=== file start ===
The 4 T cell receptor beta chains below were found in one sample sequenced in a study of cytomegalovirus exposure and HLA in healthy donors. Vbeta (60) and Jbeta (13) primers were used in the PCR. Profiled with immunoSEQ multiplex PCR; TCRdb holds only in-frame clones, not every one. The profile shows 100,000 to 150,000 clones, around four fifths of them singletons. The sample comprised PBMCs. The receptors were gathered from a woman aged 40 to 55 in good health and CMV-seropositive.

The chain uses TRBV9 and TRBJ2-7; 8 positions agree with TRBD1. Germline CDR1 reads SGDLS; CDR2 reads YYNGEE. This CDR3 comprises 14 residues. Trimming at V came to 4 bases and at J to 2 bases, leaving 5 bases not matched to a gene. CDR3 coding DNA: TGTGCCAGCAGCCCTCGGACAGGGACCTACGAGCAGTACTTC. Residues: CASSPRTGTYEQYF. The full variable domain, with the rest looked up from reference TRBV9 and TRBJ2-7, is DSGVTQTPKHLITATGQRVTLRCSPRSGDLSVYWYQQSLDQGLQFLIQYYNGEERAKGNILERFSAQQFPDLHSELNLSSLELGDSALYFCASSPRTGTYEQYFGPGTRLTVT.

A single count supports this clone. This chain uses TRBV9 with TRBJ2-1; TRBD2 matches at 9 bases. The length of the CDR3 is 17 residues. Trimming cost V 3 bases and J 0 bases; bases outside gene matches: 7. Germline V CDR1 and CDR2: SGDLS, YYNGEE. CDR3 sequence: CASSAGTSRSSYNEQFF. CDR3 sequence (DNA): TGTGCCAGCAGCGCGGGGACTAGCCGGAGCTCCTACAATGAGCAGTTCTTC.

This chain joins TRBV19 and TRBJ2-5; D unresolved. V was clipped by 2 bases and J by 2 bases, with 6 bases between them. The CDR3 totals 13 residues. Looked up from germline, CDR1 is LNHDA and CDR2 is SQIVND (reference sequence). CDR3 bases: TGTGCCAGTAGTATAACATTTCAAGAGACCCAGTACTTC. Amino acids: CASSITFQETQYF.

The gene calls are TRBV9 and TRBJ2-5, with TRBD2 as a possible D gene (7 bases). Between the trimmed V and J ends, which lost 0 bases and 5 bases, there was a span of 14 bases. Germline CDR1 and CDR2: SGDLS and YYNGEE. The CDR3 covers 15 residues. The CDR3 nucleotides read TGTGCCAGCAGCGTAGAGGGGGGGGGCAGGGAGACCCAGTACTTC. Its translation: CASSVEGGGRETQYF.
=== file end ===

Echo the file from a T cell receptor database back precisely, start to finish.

The 4 T cell receptor beta chains below were found in one sample sequenced in a study of cytomegalovirus exposure and HLA in healthy donors. Vbeta (60) and Jbeta (13) primers were used in the PCR. Profiled with immunoSEQ multiplex PCR; TCRdb holds only in-frame clones, not every one. The profile shows 100,000 to 150,000 clones, around four fifths of them singletons. The sample comprised PBMCs. The receptors were gathered from a woman aged 40 to 55 in good health and CMV-seropositive.

The chain uses TRBV9 and TRBJ2-7; 8 positions agree with TRBD1. Germline CDR1 reads SGDLS; CDR2 reads YYNGEE. This CDR3 comprises 14 residues. Trimming at V came to 4 bases and at J to 2 bases, leaving 5 bases not matched to a gene. CDR3 coding DNA: TGTGCCAGCAGCCCTCGGACAGGGACCTACGAGCAGTACTTC. Residues: CASSPRTGTYEQYF. The full variable domain, with the rest looked up from reference TRBV9 and TRBJ2-7, is DSGVTQTPKHLITATGQRVTLRCSPRSGDLSVYWYQQSLDQGLQFLIQYYNGEERAKGNILERFSAQQFPDLHSELNLSSLELGDSALYFCASSPRTGTYEQYFGPGTRLTVT.

A single count supports this clone. This chain uses TRBV9 with TRBJ2-1; TRBD2 matches at 9 bases. The length of the CDR3 is 17 residues. Trimming cost V 3 bases and J 0 bases; bases outside gene matches: 7. Germline V CDR1 and CDR2: SGDLS, YYNGEE. CDR3 sequence: CASSAGTSRSSYNEQFF. CDR3 sequence (DNA): TGTGCCAGCAGCGCGGGGACTAGCCGGAGCTCCTACAATGAGCAGTTCTTC.

This chain joins TRBV19 and TRBJ2-5; D unresolved. V was clipped by 2 bases and J by 2 bases, with 6 bases between them. The CDR3 totals 13 residues. Looked up from germline, CDR1 is LNHDA and CDR2 is SQIVND (reference sequence). CDR3 bases: TGTGCCAGTAGTATAACATTTCAAGAGACCCAGTACTTC. Amino acids: CASSITFQETQYF.

The gene calls are TRBV9 and TRBJ2-5, with TRBD2 as a possible D gene (7 bases). Between the trimmed V and J ends, which lost 0 bases and 5 bases, there was a span of 14 bases. Germline CDR1 and CDR2: SGDLS and YYNGEE. The CDR3 covers 15 residues. The CDR3 nucleotides read TGTGCCAGCAGCGTAGAGGGGGGGGGCAGGGAGACCCAGTACTTC. Its translation: CASSVEGGGRETQYF.